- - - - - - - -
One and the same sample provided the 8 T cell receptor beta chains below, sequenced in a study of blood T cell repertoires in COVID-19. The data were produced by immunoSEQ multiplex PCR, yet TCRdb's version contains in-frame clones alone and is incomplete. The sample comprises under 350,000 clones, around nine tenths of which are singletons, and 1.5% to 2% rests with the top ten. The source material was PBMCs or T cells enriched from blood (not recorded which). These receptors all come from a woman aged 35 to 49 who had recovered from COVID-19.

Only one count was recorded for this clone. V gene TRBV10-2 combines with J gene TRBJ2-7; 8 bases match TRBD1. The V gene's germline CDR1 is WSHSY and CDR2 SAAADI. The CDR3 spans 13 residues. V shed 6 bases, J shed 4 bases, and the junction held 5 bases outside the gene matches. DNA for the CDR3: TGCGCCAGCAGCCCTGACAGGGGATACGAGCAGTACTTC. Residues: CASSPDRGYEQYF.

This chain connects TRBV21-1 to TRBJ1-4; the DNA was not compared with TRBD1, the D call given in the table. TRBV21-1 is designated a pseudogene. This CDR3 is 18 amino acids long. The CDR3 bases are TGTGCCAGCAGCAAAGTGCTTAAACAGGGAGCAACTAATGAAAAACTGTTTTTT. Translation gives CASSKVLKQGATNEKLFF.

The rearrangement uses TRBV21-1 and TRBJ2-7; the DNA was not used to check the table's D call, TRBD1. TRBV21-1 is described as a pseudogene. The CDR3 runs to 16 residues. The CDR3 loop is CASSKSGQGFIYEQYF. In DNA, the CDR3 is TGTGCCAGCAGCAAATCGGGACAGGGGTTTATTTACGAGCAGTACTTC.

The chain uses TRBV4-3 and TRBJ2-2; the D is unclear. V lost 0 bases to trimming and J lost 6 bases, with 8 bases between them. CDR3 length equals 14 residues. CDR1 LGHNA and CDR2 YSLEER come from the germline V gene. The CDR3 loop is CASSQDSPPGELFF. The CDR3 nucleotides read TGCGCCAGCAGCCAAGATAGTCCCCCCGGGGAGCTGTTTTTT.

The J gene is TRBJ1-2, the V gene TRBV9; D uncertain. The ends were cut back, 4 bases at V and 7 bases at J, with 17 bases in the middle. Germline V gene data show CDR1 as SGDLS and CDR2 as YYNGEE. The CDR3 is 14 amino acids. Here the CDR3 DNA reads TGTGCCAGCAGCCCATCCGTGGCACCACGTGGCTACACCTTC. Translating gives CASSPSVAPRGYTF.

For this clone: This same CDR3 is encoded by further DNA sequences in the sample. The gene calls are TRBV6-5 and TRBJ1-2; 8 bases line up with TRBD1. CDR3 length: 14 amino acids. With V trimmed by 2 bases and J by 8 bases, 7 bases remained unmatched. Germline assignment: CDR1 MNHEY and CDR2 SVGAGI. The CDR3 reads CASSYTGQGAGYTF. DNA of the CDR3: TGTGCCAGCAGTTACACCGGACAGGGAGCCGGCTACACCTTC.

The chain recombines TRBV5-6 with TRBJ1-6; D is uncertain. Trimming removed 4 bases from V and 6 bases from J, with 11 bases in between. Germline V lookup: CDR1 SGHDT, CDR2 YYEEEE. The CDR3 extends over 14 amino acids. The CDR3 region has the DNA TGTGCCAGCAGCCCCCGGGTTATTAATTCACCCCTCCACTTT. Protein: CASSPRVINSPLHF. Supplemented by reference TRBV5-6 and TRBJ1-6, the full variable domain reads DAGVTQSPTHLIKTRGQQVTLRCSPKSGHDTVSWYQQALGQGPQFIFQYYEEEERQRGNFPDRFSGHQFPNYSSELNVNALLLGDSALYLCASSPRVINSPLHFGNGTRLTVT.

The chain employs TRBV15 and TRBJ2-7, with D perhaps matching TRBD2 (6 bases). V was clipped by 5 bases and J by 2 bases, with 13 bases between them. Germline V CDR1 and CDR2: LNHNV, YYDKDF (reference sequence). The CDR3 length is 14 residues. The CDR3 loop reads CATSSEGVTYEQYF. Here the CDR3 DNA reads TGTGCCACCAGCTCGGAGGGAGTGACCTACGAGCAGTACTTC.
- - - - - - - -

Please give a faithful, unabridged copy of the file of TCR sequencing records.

One and the same sample provided the 8 T cell receptor beta chains below, sequenced in a study of blood T cell repertoires in COVID-19. The data were produced by immunoSEQ multiplex PCR, yet TCRdb's version contains in-frame clones alone and is incomplete. The sample comprises under 350,000 clones, around nine tenths of which are singletons, and 1.5% to 2% rests with the top ten. The source material was PBMCs or T cells enriched from blood (not recorded which). These receptors all come from a woman aged 35 to 49 who had recovered from COVID-19.

Only one count was recorded for this clone. V gene TRBV10-2 combines with J gene TRBJ2-7; 8 bases match TRBD1. The V gene's germline CDR1 is WSHSY and CDR2 SAAADI. The CDR3 spans 13 residues. V shed 6 bases, J shed 4 bases, and the junction held 5 bases outside the gene matches. DNA for the CDR3: TGCGCCAGCAGCCCTGACAGGGGATACGAGCAGTACTTC. Residues: CASSPDRGYEQYF.

This chain connects TRBV21-1 to TRBJ1-4; the DNA was not compared with TRBD1, the D call given in the table. TRBV21-1 is designated a pseudogene. This CDR3 is 18 amino acids long. The CDR3 bases are TGTGCCAGCAGCAAAGTGCTTAAACAGGGAGCAACTAATGAAAAACTGTTTTTT. Translation gives CASSKVLKQGATNEKLFF.

The rearrangement uses TRBV21-1 and TRBJ2-7; the DNA was not used to check the table's D call, TRBD1. TRBV21-1 is described as a pseudogene. The CDR3 runs to 16 residues. The CDR3 loop is CASSKSGQGFIYEQYF. In DNA, the CDR3 is TGTGCCAGCAGCAAATCGGGACAGGGGTTTATTTACGAGCAGTACTTC.

The chain uses TRBV4-3 and TRBJ2-2; the D is unclear. V lost 0 bases to trimming and J lost 6 bases, with 8 bases between them. CDR3 length equals 14 residues. CDR1 LGHNA and CDR2 YSLEER come from the germline V gene. The CDR3 loop is CASSQDSPPGELFF. The CDR3 nucleotides read TGCGCCAGCAGCCAAGATAGTCCCCCCGGGGAGCTGTTTTTT.

The J gene is TRBJ1-2, the V gene TRBV9; D uncertain. The ends were cut back, 4 bases at V and 7 bases at J, with 17 bases in the middle. Germline V gene data show CDR1 as SGDLS and CDR2 as YYNGEE. The CDR3 is 14 amino acids. Here the CDR3 DNA reads TGTGCCAGCAGCCCATCCGTGGCACCACGTGGCTACACCTTC. Translating gives CASSPSVAPRGYTF.

For this clone: This same CDR3 is encoded by further DNA sequences in the sample. The gene calls are TRBV6-5 and TRBJ1-2; 8 bases line up with TRBD1. CDR3 length: 14 amino acids. With V trimmed by 2 bases and J by 8 bases, 7 bases remained unmatched. Germline assignment: CDR1 MNHEY and CDR2 SVGAGI. The CDR3 reads CASSYTGQGAGYTF. DNA of the CDR3: TGTGCCAGCAGTTACACCGGACAGGGAGCCGGCTACACCTTC.

The chain recombines TRBV5-6 with TRBJ1-6; D is uncertain. Trimming removed 4 bases from V and 6 bases from J, with 11 bases in between. Germline V lookup: CDR1 SGHDT, CDR2 YYEEEE. The CDR3 extends over 14 amino acids. The CDR3 region has the DNA TGTGCCAGCAGCCCCCGGGTTATTAATTCACCCCTCCACTTT. Protein: CASSPRVINSPLHF. Supplemented by reference TRBV5-6 and TRBJ1-6, the full variable domain reads DAGVTQSPTHLIKTRGQQVTLRCSPKSGHDTVSWYQQALGQGPQFIFQYYEEEERQRGNFPDRFSGHQFPNYSSELNVNALLLGDSALYLCASSPRVINSPLHFGNGTRLTVT.

The chain employs TRBV15 and TRBJ2-7, with D perhaps matching TRBD2 (6 bases). V was clipped by 5 bases and J by 2 bases, with 13 bases between them. Germline V CDR1 and CDR2: LNHNV, YYDKDF (reference sequence). The CDR3 length is 14 residues. The CDR3 loop reads CATSSEGVTYEQYF. Here the CDR3 DNA reads TGTGCCACCAGCTCGGAGGGAGTGACCTACGAGCAGTACTTC.